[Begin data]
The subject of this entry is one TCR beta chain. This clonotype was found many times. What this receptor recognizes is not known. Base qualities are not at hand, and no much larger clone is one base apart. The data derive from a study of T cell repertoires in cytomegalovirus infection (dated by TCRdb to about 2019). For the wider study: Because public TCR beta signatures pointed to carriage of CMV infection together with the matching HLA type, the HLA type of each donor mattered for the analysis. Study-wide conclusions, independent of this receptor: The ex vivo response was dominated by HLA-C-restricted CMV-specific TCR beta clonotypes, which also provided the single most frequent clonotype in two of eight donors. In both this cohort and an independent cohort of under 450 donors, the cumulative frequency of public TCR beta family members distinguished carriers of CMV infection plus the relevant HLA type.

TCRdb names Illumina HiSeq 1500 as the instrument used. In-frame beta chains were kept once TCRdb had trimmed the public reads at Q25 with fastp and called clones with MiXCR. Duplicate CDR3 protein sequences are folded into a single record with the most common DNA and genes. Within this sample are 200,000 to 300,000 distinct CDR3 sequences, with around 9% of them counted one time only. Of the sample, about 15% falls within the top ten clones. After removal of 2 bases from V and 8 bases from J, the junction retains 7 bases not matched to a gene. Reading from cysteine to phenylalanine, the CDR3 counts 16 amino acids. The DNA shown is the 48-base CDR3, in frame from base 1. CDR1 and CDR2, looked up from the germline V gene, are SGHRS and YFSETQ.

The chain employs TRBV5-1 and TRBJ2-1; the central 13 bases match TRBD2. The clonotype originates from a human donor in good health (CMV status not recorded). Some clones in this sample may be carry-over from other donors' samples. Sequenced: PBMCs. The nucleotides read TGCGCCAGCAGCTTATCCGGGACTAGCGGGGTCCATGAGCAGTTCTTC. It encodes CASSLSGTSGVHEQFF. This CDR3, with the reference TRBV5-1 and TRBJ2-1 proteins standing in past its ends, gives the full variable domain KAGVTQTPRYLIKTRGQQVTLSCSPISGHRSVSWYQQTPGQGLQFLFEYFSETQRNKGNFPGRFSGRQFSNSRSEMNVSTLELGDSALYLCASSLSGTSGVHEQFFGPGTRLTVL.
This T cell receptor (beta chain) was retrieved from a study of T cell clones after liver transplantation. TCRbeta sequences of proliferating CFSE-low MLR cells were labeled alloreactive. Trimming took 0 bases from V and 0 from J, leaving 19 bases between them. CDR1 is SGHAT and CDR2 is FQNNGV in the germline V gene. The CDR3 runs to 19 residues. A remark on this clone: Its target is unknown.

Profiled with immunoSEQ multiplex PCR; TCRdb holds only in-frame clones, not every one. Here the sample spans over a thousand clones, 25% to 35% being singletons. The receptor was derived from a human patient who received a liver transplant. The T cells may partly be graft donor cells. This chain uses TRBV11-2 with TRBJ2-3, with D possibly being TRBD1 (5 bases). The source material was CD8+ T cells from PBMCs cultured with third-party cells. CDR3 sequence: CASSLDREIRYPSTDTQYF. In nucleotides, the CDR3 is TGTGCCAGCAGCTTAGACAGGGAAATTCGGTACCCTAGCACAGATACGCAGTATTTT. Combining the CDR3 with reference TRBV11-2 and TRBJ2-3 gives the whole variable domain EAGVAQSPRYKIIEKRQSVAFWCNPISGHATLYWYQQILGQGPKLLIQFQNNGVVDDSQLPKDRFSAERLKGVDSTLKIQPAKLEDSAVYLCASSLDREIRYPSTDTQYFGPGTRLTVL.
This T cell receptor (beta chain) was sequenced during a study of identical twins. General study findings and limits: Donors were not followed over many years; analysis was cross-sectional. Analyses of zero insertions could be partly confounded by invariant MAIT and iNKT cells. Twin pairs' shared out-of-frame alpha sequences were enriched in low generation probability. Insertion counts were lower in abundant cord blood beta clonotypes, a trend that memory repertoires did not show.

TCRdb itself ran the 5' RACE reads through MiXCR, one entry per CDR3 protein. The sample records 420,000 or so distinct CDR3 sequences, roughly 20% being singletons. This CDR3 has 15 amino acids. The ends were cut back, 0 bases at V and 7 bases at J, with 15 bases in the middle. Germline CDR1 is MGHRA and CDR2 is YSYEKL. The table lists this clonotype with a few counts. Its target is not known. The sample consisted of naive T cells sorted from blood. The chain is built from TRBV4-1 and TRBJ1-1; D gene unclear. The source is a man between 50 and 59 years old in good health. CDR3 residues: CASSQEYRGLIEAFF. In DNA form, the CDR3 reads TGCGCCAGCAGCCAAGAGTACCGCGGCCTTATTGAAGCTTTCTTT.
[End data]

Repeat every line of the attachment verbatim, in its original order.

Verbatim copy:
The subject of this entry is one TCR beta chain. This clonotype was found many times. What this receptor recognizes is not known. Base qualities are not at hand, and no much larger clone is one base apart. The data derive from a study of T cell repertoires in cytomegalovirus infection (dated by TCRdb to about 2019). For the wider study: Because public TCR beta signatures pointed to carriage of CMV infection together with the matching HLA type, the HLA type of each donor mattered for the analysis. Study-wide conclusions, independent of this receptor: The ex vivo response was dominated by HLA-C-restricted CMV-specific TCR beta clonotypes, which also provided the single most frequent clonotype in two of eight donors. In both this cohort and an independent cohort of under 450 donors, the cumulative frequency of public TCR beta family members distinguished carriers of CMV infection plus the relevant HLA type.

TCRdb names Illumina HiSeq 1500 as the instrument used. In-frame beta chains were kept once TCRdb had trimmed the public reads at Q25 with fastp and called clones with MiXCR. Duplicate CDR3 protein sequences are folded into a single record with the most common DNA and genes. Within this sample are 200,000 to 300,000 distinct CDR3 sequences, with around 9% of them counted one time only. Of the sample, about 15% falls within the top ten clones. After removal of 2 bases from V and 8 bases from J, the junction retains 7 bases not matched to a gene. Reading from cysteine to phenylalanine, the CDR3 counts 16 amino acids. The DNA shown is the 48-base CDR3, in frame from base 1. CDR1 and CDR2, looked up from the germline V gene, are SGHRS and YFSETQ.

The chain employs TRBV5-1 and TRBJ2-1; the central 13 bases match TRBD2. The clonotype originates from a human donor in good health (CMV status not recorded). Some clones in this sample may be carry-over from other donors' samples. Sequenced: PBMCs. The nucleotides read TGCGCCAGCAGCTTATCCGGGACTAGCGGGGTCCATGAGCAGTTCTTC. It encodes CASSLSGTSGVHEQFF. This CDR3, with the reference TRBV5-1 and TRBJ2-1 proteins standing in past its ends, gives the full variable domain KAGVTQTPRYLIKTRGQQVTLSCSPISGHRSVSWYQQTPGQGLQFLFEYFSETQRNKGNFPGRFSGRQFSNSRSEMNVSTLELGDSALYLCASSLSGTSGVHEQFFGPGTRLTVL.
This T cell receptor (beta chain) was retrieved from a study of T cell clones after liver transplantation. TCRbeta sequences of proliferating CFSE-low MLR cells were labeled alloreactive. Trimming took 0 bases from V and 0 from J, leaving 19 bases between them. CDR1 is SGHAT and CDR2 is FQNNGV in the germline V gene. The CDR3 runs to 19 residues. A remark on this clone: Its target is unknown.

Profiled with immunoSEQ multiplex PCR; TCRdb holds only in-frame clones, not every one. Here the sample spans over a thousand clones, 25% to 35% being singletons. The receptor was derived from a human patient who received a liver transplant. The T cells may partly be graft donor cells. This chain uses TRBV11-2 with TRBJ2-3, with D possibly being TRBD1 (5 bases). The source material was CD8+ T cells from PBMCs cultured with third-party cells. CDR3 sequence: CASSLDREIRYPSTDTQYF. In nucleotides, the CDR3 is TGTGCCAGCAGCTTAGACAGGGAAATTCGGTACCCTAGCACAGATACGCAGTATTTT. Combining the CDR3 with reference TRBV11-2 and TRBJ2-3 gives the whole variable domain EAGVAQSPRYKIIEKRQSVAFWCNPISGHATLYWYQQILGQGPKLLIQFQNNGVVDDSQLPKDRFSAERLKGVDSTLKIQPAKLEDSAVYLCASSLDREIRYPSTDTQYFGPGTRLTVL.
This T cell receptor (beta chain) was sequenced during a study of identical twins. General study findings and limits: Donors were not followed over many years; analysis was cross-sectional. Analyses of zero insertions could be partly confounded by invariant MAIT and iNKT cells. Twin pairs' shared out-of-frame alpha sequences were enriched in low generation probability. Insertion counts were lower in abundant cord blood beta clonotypes, a trend that memory repertoires did not show.

TCRdb itself ran the 5' RACE reads through MiXCR, one entry per CDR3 protein. The sample records 420,000 or so distinct CDR3 sequences, roughly 20% being singletons. This CDR3 has 15 amino acids. The ends were cut back, 0 bases at V and 7 bases at J, with 15 bases in the middle. Germline CDR1 is MGHRA and CDR2 is YSYEKL. The table lists this clonotype with a few counts. Its target is not known. The sample consisted of naive T cells sorted from blood. The chain is built from TRBV4-1 and TRBJ1-1; D gene unclear. The source is a man between 50 and 59 years old in good health. CDR3 residues: CASSQEYRGLIEAFF. In DNA form, the CDR3 reads TGCGCCAGCAGCCAAGAGTACCGCGGCCTTATTGAAGCTTTCTTT.